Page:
Witchcraft-re-issues-s/t, Firewood and the Alchemist
Metal Blade/Rise Above
2012 re-issues/originally released 2004, 2005, 2007
I was listening to the Alchemist not so long ago and wondering why Sweden's Witchcraft hadn't done any new music in years because the last I know they were still together. Then I see that their three lps have gotten re-released. Okay, it's not new material but it will have to do although the latest word is their forth album will be called Legend and it will come out this fall. Which might mean it's a perfect time to explore their back catalog again. Witchcraft formed back in 2000 and by 2004 their self-titled release came out. They are often labeled as a doom band and that's not incorrect. Although they owe far more to early 70's proto-metal bands than they do to 80's doom acts like Candlemass or Saint Vitus. The influences on all three of these albums include Pentagram, Jethro Tull, Sabbath, Dust, Bang and other pioneers. The 2004 debut is probably the most primitive album and the one I would say could be considered the most straight ahead doom in it's approach. Unlike other bands that just draw on influences Witchcraft instead try to sound like they came from a different era. They have the sound, the production and have frequently recorded on vintage equipment in order to get their music to sound like it was done in the early 1970's. The debut has more tracks than either of the two follow-ups. It definitely has a sound like a bunch of guys jamming in a basement or a garage, which is likely what they were aiming for. My favorite tracks on the debut are "Lady winter", "No angel or demon" and "It's no easy".
A year later the sophomore album "Firewood" was released and that's when I first hear Witchcraft. The sound and the approach was still along the same lines as the debut, but something had changed and for the better. Their control of the pace and their ability to change up the tempo showed a marked improvement. They had gone from sounding like a rough tribute band to almost being masters of the style. Although the Pentagram influence was possibly even greater. I remember playing this album a lot when it first came out. Despite the obvious influences they were just so catchy. Favorite tracks on "Mr. Haze", "I see a man" and "Chyld of fire".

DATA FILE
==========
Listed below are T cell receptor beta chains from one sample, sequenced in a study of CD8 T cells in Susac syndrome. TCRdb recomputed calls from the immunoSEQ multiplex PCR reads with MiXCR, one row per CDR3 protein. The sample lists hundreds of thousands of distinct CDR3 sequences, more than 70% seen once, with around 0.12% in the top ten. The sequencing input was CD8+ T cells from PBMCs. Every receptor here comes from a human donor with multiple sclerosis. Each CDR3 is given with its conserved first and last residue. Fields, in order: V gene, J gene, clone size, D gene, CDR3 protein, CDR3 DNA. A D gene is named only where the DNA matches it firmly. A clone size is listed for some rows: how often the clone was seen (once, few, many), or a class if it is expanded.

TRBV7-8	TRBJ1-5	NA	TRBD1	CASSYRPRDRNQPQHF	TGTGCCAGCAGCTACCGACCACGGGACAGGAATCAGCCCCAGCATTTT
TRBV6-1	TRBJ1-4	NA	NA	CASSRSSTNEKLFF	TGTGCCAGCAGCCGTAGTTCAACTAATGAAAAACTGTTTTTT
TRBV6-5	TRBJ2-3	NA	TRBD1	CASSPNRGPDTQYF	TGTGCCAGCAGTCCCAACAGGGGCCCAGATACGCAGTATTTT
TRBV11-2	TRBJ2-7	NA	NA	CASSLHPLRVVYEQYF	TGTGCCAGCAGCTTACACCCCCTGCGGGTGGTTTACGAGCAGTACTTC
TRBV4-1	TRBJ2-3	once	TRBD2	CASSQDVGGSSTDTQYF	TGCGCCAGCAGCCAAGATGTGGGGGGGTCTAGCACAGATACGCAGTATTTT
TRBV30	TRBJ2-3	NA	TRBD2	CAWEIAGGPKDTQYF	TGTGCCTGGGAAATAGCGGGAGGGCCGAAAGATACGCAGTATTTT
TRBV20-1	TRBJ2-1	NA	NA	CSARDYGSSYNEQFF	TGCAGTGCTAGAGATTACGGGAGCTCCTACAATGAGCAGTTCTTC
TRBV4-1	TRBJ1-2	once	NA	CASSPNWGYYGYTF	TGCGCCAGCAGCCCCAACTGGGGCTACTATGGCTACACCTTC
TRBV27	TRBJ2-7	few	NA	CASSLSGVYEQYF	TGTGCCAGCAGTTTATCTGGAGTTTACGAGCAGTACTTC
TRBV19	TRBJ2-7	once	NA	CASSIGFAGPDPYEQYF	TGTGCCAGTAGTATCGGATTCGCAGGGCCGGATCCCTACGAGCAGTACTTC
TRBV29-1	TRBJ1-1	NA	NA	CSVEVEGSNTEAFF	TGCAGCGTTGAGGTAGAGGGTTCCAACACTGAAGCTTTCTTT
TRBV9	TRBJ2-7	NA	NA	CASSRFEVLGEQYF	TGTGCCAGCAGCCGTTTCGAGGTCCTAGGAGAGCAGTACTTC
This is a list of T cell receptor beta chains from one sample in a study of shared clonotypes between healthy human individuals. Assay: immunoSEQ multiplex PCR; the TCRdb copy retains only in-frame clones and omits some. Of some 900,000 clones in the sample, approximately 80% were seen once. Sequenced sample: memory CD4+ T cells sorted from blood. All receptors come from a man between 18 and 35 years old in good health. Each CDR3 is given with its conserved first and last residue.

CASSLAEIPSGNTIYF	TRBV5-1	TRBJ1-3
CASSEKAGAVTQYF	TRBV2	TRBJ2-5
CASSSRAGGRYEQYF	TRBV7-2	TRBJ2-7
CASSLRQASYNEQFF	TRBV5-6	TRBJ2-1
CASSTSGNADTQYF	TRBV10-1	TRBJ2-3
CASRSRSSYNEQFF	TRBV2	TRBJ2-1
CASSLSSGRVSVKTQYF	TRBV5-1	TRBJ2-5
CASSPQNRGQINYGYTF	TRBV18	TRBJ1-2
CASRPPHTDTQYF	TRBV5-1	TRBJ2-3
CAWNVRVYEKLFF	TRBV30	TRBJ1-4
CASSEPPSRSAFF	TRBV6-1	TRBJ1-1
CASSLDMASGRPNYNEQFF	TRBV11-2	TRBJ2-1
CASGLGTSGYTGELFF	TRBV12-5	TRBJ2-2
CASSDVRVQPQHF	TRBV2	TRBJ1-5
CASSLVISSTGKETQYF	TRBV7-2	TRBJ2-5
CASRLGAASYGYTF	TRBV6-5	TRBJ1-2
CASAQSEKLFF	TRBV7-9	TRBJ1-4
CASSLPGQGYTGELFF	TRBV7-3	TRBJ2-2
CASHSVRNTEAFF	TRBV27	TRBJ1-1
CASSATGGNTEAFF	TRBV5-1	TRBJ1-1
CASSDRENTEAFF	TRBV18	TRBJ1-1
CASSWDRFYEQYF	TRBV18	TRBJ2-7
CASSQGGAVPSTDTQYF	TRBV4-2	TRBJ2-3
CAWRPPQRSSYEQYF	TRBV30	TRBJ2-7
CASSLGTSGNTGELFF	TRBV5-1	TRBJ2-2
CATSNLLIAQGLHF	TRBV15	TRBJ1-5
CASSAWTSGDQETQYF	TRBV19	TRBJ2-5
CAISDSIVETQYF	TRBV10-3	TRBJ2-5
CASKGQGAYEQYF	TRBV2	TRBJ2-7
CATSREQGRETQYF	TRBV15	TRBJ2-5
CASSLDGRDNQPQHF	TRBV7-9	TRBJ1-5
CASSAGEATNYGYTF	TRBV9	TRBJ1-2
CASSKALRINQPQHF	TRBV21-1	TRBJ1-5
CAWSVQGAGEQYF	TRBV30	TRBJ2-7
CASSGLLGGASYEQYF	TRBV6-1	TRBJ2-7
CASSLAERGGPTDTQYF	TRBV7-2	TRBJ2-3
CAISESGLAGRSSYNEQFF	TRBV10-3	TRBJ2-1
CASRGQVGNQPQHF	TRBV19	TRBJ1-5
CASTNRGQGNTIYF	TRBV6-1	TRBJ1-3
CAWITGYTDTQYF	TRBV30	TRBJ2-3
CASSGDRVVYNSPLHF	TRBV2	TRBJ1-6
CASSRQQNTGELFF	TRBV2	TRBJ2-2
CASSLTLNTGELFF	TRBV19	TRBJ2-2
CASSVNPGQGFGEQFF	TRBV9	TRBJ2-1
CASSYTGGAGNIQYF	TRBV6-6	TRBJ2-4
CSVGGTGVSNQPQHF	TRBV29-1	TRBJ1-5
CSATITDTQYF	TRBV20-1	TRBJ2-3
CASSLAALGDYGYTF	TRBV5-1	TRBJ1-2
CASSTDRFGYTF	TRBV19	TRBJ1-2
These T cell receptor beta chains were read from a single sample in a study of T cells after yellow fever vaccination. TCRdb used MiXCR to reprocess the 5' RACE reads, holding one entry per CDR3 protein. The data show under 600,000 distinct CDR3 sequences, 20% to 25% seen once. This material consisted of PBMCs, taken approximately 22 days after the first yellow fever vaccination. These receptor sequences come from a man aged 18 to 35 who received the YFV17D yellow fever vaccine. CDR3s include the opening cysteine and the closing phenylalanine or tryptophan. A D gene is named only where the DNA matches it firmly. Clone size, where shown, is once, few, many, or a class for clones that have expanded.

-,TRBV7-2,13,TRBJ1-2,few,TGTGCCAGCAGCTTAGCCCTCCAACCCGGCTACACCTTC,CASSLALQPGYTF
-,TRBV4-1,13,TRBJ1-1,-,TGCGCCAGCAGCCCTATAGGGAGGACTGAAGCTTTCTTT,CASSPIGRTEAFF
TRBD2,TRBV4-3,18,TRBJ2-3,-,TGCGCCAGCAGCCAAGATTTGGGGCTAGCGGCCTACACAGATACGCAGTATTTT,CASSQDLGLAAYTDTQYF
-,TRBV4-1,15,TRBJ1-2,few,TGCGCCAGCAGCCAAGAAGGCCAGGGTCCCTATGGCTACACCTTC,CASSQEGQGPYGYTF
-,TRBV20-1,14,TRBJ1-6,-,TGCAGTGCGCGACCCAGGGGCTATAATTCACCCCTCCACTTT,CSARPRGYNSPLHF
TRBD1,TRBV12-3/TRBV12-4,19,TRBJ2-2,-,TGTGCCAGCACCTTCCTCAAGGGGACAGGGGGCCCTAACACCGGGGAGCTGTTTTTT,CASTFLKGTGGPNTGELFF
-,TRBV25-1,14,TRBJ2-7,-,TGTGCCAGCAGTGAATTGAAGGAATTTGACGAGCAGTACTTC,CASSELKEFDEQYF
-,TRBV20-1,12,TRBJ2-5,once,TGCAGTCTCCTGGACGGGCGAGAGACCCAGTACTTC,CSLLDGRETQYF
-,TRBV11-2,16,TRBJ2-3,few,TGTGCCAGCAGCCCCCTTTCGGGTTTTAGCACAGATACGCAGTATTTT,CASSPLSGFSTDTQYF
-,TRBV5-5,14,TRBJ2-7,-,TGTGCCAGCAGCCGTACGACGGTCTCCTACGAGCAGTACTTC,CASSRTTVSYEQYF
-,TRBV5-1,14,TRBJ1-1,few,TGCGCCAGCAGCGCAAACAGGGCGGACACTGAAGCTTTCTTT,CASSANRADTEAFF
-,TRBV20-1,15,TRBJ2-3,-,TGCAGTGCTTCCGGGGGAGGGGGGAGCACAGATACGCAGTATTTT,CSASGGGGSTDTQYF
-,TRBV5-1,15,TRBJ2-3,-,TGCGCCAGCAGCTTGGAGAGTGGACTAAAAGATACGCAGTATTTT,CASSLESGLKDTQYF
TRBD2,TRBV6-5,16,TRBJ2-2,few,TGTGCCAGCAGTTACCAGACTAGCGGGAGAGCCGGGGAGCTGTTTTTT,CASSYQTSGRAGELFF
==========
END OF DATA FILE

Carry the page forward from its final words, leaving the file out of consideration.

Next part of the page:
Then two years went by before "The Alchemist" came out in the fall of 2007. The style is still similar to the other albums but once again they made another leap forward with their writing and playing. What they really developed on this album was the ability to launch into non-traditional song structures and just run with them. This approach kind of goes back to jamming skills they showed on the debut except this time around it's far more refined. By refined I mean that everything seems very automatic but they still have those rough and heavy images that defined many of their songs on all three albums. They were definitely coming into their own with this album and I was actually surprised by the amount of progress they showed on this album. My favorite tracks here are "Hey, doctor", "Remembered" and the title track.
Thanks to Metal Blade and Rise Above for re-issuing these albums and reminding me how much I enjoyed Witchcraft. I am looking forward to the new album in a few months, but with the line-up changes and the amount of time since the last album I do wonder how the new album will compare with their previous work.